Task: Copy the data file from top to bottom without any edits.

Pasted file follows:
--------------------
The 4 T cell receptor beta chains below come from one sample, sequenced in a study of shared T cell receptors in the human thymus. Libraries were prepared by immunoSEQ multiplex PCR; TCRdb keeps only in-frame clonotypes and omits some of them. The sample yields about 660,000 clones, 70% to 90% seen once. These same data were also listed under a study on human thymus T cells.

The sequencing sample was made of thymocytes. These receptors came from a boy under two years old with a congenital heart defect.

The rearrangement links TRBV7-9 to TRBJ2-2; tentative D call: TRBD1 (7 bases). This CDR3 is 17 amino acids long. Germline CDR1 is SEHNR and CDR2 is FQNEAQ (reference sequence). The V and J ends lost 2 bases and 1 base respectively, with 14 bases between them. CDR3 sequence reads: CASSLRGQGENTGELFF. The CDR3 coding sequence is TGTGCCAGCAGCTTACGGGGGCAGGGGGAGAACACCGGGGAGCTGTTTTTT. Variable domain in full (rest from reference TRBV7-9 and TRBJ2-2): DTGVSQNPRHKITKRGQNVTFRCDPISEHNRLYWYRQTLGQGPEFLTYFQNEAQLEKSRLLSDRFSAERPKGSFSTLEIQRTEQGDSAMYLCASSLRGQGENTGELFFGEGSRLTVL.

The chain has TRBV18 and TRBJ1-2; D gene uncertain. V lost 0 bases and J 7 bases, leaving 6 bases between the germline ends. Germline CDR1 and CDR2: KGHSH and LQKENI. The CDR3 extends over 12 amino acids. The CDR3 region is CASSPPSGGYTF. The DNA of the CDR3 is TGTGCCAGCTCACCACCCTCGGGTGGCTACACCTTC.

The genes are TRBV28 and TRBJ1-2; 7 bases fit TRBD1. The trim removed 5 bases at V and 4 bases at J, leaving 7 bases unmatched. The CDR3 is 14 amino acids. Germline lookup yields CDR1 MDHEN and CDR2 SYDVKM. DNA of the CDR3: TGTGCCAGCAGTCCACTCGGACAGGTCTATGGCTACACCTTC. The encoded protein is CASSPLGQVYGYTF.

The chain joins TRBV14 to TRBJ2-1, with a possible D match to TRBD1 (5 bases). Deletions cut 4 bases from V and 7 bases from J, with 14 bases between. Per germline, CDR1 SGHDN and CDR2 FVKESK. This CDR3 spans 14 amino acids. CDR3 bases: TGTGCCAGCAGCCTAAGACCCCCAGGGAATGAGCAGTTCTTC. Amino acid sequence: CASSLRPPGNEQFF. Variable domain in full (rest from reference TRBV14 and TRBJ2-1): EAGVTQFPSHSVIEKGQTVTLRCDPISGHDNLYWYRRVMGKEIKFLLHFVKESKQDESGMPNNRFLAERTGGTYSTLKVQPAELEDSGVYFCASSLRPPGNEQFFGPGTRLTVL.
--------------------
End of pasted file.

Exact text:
The 4 T cell receptor beta chains below come from one sample, sequenced in a study of shared T cell receptors in the human thymus. Libraries were prepared by immunoSEQ multiplex PCR; TCRdb keeps only in-frame clonotypes and omits some of them. The sample yields about 660,000 clones, 70% to 90% seen once. These same data were also listed under a study on human thymus T cells.

The sequencing sample was made of thymocytes. These receptors came from a boy under two years old with a congenital heart defect.

The rearrangement links TRBV7-9 to TRBJ2-2; tentative D call: TRBD1 (7 bases). This CDR3 is 17 amino acids long. Germline CDR1 is SEHNR and CDR2 is FQNEAQ (reference sequence). The V and J ends lost 2 bases and 1 base respectively, with 14 bases between them. CDR3 sequence reads: CASSLRGQGENTGELFF. The CDR3 coding sequence is TGTGCCAGCAGCTTACGGGGGCAGGGGGAGAACACCGGGGAGCTGTTTTTT. Variable domain in full (rest from reference TRBV7-9 and TRBJ2-2): DTGVSQNPRHKITKRGQNVTFRCDPISEHNRLYWYRQTLGQGPEFLTYFQNEAQLEKSRLLSDRFSAERPKGSFSTLEIQRTEQGDSAMYLCASSLRGQGENTGELFFGEGSRLTVL.

The chain has TRBV18 and TRBJ1-2; D gene uncertain. V lost 0 bases and J 7 bases, leaving 6 bases between the germline ends. Germline CDR1 and CDR2: KGHSH and LQKENI. The CDR3 extends over 12 amino acids. The CDR3 region is CASSPPSGGYTF. The DNA of the CDR3 is TGTGCCAGCTCACCACCCTCGGGTGGCTACACCTTC.

The genes are TRBV28 and TRBJ1-2; 7 bases fit TRBD1. The trim removed 5 bases at V and 4 bases at J, leaving 7 bases unmatched. The CDR3 is 14 amino acids. Germline lookup yields CDR1 MDHEN and CDR2 SYDVKM. DNA of the CDR3: TGTGCCAGCAGTCCACTCGGACAGGTCTATGGCTACACCTTC. The encoded protein is CASSPLGQVYGYTF.

The chain joins TRBV14 to TRBJ2-1, with a possible D match to TRBD1 (5 bases). Deletions cut 4 bases from V and 7 bases from J, with 14 bases between. Per germline, CDR1 SGHDN and CDR2 FVKESK. This CDR3 spans 14 amino acids. CDR3 bases: TGTGCCAGCAGCCTAAGACCCCCAGGGAATGAGCAGTTCTTC. Amino acid sequence: CASSLRPPGNEQFF. Variable domain in full (rest from reference TRBV14 and TRBJ2-1): EAGVTQFPSHSVIEKGQTVTLRCDPISGHDNLYWYRRVMGKEIKFLLHFVKESKQDESGMPNNRFLAERTGGTYSTLKVQPAELEDSGVYFCASSLRPPGNEQFFGPGTRLTVL.